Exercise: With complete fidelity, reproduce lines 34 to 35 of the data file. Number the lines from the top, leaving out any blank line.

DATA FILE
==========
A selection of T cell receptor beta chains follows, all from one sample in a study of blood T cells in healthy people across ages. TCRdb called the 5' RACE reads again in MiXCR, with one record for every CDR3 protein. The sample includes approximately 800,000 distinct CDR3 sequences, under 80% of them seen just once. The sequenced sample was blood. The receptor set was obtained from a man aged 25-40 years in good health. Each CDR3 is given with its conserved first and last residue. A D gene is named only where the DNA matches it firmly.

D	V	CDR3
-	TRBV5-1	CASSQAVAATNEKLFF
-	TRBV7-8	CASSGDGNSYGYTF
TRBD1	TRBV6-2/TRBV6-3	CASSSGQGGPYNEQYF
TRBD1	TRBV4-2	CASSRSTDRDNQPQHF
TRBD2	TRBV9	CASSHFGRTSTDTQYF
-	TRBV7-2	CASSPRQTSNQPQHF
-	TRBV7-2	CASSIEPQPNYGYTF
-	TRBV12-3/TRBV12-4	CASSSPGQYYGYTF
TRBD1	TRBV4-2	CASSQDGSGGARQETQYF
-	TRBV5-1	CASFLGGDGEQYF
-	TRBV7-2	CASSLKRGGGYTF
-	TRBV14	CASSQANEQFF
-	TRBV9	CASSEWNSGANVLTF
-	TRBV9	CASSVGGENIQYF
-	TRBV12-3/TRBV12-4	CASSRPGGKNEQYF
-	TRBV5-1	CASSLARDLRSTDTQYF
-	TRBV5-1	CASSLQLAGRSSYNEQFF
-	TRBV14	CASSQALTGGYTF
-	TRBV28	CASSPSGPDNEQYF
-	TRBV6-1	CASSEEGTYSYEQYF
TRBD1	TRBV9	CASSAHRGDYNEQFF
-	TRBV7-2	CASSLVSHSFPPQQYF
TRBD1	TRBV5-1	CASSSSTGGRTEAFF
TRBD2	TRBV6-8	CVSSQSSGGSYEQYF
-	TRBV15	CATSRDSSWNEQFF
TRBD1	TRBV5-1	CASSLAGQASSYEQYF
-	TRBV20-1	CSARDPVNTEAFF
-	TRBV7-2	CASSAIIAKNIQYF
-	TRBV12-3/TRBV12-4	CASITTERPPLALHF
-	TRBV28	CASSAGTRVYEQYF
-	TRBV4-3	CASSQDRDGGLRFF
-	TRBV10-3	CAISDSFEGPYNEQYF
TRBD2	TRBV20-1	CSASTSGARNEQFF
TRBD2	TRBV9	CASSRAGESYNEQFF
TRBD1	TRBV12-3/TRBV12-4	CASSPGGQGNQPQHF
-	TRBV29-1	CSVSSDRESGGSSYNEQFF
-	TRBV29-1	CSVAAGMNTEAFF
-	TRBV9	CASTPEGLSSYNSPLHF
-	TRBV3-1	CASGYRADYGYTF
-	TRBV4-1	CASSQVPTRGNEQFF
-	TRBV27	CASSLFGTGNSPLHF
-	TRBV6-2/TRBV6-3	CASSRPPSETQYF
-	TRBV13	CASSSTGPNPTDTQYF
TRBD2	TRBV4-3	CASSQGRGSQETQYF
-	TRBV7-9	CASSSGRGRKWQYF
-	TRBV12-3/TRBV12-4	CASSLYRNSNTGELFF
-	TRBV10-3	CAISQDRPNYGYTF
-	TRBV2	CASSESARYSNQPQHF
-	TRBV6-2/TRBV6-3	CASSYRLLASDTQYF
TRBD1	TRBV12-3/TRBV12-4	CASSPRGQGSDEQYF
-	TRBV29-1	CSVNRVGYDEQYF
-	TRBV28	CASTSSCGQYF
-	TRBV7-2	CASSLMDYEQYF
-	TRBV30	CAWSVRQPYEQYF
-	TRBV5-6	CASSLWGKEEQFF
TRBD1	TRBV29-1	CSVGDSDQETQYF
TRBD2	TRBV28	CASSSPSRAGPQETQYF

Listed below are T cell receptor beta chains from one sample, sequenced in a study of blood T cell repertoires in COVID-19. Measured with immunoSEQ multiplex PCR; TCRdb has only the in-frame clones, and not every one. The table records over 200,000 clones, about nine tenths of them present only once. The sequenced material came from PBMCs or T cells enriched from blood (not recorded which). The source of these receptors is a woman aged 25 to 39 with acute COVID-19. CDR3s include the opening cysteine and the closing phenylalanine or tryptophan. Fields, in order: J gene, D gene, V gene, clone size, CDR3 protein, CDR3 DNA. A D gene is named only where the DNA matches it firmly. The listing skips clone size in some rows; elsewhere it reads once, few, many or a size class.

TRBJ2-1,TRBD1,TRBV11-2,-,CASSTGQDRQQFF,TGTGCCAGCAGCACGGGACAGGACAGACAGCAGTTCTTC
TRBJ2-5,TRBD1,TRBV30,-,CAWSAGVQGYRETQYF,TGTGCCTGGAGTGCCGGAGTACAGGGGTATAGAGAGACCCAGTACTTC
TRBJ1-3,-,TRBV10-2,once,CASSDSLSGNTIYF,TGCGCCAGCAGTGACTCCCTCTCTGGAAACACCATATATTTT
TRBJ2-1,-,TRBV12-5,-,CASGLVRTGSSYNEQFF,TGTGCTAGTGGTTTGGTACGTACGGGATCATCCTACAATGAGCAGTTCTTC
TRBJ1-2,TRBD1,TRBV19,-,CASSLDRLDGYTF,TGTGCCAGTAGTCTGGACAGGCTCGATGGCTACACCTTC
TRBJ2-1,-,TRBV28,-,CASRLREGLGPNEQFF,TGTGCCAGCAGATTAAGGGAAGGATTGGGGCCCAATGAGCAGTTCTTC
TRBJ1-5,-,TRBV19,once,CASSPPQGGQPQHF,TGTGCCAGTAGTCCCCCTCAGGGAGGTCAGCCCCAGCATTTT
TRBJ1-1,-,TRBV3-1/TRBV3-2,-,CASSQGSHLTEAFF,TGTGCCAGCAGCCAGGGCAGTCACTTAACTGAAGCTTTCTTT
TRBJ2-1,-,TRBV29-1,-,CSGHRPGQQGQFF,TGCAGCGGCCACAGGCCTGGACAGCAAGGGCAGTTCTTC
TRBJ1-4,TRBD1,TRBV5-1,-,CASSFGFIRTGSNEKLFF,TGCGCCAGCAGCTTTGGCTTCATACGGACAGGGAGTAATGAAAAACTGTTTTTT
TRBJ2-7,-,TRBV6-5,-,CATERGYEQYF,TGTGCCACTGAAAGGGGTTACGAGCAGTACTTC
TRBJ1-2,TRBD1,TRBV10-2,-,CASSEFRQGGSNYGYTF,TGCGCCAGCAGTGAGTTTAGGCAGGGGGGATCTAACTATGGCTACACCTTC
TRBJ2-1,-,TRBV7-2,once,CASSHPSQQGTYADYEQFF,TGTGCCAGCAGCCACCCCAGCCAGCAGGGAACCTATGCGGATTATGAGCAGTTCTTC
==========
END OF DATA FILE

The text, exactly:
-	TRBV10-3	CAISDSFEGPYNEQYF
TRBD2	TRBV20-1	CSASTSGARNEQFF